Bobby Ryan on possibly being traded: “I wouldn’t be surprised”

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There have been plenty of rumors flying around this week about Bobby Ryan, the Anaheim Ducks, and a possible trade to help shake things up for the freefalling team. Bobby Ryan responded to the rumors this evening with Ducks beat writer Eric Stephens. Let’s just put it this way—it sounds like he’s heard the rumors too.

Stephens asked him directly if he’d be shocked if the Ducks were to trade him in the near future. “I wouldn’t be surprised,” Bobby Ryan told the Orange County Register. “That’s all I’ll say about that.”

It sounds like Ryan has something in common with most hockey fans in North America these days. No one would be surprised if the struggling Ducks moved the 2005 second overall pick. The Ducks have only won twice in the last 18 games and desperately need something to shake up the team that started the season with promise. People forget that this team finished the season as the Western Conference’s fourth seed last season and started this season with a strong 4-1-0 record.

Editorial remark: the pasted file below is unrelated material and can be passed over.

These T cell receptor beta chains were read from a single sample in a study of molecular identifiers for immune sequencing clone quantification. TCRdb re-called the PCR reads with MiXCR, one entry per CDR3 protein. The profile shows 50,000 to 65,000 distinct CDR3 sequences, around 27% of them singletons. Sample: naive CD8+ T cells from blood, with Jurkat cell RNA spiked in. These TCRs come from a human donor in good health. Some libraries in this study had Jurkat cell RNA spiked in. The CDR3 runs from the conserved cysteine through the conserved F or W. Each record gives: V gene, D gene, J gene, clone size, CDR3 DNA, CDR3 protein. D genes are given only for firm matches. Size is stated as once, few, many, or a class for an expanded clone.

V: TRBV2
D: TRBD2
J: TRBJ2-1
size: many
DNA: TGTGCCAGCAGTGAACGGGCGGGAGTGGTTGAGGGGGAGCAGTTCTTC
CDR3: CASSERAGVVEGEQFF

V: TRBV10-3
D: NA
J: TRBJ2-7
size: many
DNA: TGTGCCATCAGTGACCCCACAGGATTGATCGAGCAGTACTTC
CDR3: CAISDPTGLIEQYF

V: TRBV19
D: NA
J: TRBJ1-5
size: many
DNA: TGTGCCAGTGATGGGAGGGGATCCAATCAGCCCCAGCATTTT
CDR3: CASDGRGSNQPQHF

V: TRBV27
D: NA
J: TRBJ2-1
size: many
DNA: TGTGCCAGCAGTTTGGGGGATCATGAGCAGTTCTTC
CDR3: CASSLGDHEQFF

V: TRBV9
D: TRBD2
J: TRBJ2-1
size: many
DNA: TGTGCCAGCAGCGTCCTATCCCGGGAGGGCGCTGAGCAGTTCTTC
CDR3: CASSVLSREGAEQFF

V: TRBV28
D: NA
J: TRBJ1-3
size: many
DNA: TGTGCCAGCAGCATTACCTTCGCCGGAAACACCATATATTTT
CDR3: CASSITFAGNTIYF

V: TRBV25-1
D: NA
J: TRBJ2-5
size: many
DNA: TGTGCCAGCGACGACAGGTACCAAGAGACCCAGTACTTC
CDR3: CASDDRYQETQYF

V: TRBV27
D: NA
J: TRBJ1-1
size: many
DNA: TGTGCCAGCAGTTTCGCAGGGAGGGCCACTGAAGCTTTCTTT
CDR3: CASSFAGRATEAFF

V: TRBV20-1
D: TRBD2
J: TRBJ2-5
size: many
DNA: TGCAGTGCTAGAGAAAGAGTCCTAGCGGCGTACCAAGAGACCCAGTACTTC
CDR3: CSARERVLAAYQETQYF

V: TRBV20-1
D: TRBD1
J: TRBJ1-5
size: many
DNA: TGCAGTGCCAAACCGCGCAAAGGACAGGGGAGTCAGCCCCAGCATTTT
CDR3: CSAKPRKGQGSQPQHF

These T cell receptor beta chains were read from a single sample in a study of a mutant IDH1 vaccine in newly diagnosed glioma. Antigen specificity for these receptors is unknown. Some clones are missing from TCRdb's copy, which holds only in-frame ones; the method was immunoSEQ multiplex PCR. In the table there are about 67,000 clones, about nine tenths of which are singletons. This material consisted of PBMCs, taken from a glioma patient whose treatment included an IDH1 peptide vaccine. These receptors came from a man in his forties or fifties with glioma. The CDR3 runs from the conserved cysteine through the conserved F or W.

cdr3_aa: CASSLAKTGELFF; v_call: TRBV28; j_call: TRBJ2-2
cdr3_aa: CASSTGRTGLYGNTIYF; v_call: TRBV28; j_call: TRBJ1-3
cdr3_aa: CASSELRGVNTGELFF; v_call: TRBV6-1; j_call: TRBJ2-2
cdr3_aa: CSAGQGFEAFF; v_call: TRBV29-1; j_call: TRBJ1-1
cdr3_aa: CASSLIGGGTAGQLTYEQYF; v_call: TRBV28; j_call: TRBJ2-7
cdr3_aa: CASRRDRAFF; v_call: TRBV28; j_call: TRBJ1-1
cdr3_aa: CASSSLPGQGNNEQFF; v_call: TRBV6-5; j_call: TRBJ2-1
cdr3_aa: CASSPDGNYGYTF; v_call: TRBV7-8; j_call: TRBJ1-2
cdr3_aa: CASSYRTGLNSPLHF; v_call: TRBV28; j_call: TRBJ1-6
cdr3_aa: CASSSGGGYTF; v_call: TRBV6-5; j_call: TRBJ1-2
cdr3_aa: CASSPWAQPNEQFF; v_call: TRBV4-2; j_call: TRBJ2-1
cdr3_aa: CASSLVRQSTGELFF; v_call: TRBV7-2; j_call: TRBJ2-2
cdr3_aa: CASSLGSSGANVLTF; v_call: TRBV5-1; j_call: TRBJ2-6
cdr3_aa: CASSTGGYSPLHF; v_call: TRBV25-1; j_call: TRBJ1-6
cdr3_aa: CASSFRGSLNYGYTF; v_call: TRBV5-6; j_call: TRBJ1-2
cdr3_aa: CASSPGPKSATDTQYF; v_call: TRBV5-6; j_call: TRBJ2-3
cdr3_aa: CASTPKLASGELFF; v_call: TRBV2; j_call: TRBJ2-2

Then the bottom fell out of the season.

General Manager Bob Murray was given the vote of confidence by Ducks CEO Michael Schulman on Monday. There are reports that ownership would rather not replace Randy Carlyle because he’s under contract until 2014 (and they’d rather not pay two salaries). Ryan Getzlaf will keep the captaincy. What’s left to help change things up with the struggling team?

The easy answer is a trade.

Stephens also talked to GM Bob Murray about the trade rumors regarding Ryan. Murray was predictably non-committal in his response: “… at any time if we get offered a deal on any player that makes this team better, we would have to take a long, hard look at that.”

Like they said in Dumb and Dumber: So you’re saying there’s a chance…